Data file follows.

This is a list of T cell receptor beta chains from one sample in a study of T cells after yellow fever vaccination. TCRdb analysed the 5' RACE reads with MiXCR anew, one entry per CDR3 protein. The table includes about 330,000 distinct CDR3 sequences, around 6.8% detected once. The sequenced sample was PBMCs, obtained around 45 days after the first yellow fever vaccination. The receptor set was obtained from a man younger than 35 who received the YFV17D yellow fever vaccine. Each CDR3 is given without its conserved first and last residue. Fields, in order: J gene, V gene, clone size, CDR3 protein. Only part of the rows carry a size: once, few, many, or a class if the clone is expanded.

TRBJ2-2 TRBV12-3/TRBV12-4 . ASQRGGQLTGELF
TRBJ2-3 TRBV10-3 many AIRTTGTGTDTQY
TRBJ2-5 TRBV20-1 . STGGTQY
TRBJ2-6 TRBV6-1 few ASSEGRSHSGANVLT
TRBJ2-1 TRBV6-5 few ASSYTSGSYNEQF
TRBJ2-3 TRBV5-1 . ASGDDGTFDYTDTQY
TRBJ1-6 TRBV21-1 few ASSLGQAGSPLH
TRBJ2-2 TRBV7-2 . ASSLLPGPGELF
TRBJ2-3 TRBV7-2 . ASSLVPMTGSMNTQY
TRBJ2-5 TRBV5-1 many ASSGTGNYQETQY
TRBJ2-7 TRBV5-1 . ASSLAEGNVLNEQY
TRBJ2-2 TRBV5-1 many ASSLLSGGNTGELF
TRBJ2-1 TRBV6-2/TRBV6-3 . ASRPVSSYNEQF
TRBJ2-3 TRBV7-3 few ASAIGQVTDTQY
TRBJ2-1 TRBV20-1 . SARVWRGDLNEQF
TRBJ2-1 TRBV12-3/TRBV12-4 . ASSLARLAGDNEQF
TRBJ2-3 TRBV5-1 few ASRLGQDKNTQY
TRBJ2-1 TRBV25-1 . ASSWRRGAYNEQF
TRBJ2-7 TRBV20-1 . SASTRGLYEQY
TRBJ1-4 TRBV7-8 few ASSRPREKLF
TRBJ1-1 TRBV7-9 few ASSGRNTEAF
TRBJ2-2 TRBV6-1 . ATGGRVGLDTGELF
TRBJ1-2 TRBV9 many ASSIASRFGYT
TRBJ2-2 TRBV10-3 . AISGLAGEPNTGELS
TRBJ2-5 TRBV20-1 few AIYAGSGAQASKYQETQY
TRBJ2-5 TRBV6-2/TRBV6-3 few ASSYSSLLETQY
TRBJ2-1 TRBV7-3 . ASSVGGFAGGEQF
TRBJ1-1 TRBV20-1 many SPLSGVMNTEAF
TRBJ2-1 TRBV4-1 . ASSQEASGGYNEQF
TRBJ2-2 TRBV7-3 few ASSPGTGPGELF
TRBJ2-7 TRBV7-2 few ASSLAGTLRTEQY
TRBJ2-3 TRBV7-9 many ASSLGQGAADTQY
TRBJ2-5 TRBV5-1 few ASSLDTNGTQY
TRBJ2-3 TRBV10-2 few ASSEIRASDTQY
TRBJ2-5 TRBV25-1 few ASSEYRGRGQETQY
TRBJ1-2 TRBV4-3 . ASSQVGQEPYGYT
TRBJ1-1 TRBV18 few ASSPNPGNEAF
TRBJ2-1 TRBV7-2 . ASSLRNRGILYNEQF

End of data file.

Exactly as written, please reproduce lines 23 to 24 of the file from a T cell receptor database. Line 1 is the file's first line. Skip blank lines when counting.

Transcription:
TRBJ2-2 TRBV6-1 . ATGGRVGLDTGELF
TRBJ1-2 TRBV9 many ASSIASRFGYT